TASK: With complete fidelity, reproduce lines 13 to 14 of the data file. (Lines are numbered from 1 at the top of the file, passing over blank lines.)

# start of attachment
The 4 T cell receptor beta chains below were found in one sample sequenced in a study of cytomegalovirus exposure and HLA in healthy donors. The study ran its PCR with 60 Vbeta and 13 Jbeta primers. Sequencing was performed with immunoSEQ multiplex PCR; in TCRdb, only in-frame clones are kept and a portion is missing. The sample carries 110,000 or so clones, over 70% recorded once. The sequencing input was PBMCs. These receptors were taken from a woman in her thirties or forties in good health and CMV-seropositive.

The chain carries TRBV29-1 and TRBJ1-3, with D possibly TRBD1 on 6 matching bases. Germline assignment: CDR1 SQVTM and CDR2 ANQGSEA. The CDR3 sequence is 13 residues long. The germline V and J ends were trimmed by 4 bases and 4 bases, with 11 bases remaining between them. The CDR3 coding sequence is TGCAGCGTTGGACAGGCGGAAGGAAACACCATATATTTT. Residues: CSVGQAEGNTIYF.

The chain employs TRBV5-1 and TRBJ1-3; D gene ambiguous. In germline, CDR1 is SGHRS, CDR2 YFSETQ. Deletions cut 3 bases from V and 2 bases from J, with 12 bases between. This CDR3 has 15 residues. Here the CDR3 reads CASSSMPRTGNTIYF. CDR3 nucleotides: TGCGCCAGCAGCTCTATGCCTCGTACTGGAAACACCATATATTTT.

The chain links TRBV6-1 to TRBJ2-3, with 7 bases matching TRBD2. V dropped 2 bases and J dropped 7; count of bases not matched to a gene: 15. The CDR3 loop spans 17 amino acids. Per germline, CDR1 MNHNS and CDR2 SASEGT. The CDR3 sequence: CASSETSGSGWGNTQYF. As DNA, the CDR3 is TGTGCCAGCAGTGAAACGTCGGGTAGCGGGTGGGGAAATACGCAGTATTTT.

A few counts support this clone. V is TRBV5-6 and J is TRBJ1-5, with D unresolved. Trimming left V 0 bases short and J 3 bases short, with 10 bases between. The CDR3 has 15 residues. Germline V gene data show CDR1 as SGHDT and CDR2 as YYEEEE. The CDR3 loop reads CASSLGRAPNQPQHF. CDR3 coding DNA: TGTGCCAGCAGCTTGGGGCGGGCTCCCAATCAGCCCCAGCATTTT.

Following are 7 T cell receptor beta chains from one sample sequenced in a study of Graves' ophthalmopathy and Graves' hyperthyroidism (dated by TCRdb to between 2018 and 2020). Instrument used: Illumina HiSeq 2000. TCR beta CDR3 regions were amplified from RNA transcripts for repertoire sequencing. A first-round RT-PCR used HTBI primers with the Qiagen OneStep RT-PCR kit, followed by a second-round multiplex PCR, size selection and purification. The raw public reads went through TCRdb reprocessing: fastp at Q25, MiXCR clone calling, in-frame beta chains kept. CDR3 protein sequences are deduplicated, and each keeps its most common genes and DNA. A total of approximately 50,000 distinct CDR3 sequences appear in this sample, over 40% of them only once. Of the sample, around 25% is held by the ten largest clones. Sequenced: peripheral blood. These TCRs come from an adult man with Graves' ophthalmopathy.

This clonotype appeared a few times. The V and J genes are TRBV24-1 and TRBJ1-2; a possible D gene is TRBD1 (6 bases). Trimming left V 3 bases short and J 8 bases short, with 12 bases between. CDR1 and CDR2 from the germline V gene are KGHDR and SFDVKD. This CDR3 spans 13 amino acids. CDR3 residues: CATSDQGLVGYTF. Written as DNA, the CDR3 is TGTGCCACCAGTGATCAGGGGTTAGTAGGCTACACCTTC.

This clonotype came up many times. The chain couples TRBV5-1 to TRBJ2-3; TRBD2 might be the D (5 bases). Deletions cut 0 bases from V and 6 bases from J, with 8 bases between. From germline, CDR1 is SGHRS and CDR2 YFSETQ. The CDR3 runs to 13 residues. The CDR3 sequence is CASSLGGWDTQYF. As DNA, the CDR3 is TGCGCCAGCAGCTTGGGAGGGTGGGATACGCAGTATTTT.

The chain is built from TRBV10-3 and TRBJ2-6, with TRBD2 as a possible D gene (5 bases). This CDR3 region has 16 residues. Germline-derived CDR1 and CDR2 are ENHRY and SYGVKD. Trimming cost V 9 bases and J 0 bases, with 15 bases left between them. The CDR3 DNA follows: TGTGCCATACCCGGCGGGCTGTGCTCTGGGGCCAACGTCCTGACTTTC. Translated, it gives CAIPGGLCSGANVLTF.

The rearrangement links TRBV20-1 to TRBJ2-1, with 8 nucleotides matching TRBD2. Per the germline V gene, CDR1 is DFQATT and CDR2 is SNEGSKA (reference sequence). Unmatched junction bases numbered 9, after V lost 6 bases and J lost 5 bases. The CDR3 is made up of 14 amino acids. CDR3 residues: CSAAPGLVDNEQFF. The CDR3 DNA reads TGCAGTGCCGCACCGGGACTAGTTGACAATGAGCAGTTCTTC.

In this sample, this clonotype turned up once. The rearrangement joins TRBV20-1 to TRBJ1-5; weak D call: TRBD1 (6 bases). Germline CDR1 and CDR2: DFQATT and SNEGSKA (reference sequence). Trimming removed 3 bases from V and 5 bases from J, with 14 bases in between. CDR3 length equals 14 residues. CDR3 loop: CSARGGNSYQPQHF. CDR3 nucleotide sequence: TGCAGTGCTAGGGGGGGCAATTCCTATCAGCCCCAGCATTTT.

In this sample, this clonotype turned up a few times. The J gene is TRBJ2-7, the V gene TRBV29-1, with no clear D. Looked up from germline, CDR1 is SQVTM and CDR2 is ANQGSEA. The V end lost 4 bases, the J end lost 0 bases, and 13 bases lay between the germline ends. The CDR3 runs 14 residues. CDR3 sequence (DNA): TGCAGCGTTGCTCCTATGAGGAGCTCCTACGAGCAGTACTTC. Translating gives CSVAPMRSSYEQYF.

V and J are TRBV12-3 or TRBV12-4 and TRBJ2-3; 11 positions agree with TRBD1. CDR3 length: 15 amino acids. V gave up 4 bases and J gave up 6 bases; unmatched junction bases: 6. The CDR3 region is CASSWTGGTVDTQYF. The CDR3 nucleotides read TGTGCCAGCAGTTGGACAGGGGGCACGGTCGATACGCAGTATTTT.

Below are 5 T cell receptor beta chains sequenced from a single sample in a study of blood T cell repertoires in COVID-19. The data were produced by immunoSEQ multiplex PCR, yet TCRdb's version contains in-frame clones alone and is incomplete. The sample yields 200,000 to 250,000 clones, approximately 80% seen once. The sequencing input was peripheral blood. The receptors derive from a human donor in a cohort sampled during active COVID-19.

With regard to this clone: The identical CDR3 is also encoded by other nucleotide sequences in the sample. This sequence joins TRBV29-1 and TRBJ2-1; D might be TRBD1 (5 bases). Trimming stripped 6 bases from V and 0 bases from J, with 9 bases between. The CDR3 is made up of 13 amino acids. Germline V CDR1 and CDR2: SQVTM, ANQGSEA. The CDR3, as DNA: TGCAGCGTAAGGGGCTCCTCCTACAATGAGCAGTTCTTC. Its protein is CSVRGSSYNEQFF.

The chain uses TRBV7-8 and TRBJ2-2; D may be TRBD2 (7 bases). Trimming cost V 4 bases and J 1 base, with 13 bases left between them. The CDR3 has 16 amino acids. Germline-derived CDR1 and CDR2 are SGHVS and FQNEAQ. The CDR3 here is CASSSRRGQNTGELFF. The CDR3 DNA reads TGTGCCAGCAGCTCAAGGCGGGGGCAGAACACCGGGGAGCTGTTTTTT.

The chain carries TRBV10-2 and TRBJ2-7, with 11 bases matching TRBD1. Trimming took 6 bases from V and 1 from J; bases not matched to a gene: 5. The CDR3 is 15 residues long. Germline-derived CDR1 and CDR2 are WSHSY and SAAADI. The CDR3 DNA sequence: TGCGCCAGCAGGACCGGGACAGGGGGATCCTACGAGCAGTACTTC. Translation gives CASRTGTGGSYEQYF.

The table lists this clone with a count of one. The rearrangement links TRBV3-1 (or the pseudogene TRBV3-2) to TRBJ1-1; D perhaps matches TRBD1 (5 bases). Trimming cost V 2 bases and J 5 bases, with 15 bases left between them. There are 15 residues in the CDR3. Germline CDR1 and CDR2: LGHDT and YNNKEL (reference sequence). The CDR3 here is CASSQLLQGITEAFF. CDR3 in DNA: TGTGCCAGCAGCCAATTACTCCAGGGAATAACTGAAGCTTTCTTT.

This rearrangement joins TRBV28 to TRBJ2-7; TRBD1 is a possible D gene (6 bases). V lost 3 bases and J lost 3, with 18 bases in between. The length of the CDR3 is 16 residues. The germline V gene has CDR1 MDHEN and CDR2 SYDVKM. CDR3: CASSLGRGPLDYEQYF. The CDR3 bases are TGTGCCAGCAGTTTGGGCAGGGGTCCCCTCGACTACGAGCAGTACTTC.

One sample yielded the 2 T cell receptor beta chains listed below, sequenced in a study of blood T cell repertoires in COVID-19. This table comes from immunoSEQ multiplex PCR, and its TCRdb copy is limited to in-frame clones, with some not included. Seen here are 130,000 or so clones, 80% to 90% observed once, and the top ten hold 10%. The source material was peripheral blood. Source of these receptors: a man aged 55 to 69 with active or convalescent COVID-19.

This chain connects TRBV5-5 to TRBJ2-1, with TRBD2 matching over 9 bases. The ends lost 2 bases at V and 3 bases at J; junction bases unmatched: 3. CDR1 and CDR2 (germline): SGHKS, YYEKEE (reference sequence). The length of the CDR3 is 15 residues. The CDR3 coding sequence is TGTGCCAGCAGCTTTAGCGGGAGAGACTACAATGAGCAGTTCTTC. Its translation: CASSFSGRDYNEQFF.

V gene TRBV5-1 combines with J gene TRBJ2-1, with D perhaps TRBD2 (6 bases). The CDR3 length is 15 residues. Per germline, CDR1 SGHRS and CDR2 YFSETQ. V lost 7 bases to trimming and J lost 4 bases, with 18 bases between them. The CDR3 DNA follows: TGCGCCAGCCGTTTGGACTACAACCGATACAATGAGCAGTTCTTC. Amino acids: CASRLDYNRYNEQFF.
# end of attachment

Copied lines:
V and J are TRBV12-3 or TRBV12-4 and TRBJ2-3; 11 positions agree with TRBD1. CDR3 length: 15 amino acids. V gave up 4 bases and J gave up 6 bases; unmatched junction bases: 6. The CDR3 region is CASSWTGGTVDTQYF. The CDR3 nucleotides read TGTGCCAGCAGTTGGACAGGGGGCACGGTCGATACGCAGTATTTT.

Below are 5 T cell receptor beta chains sequenced from a single sample in a study of blood T cell repertoires in COVID-19. The data were produced by immunoSEQ multiplex PCR, yet TCRdb's version contains in-frame clones alone and is incomplete. The sample yields 200,000 to 250,000 clones, approximately 80% seen once. The sequencing input was peripheral blood. The receptors derive from a human donor in a cohort sampled during active COVID-19.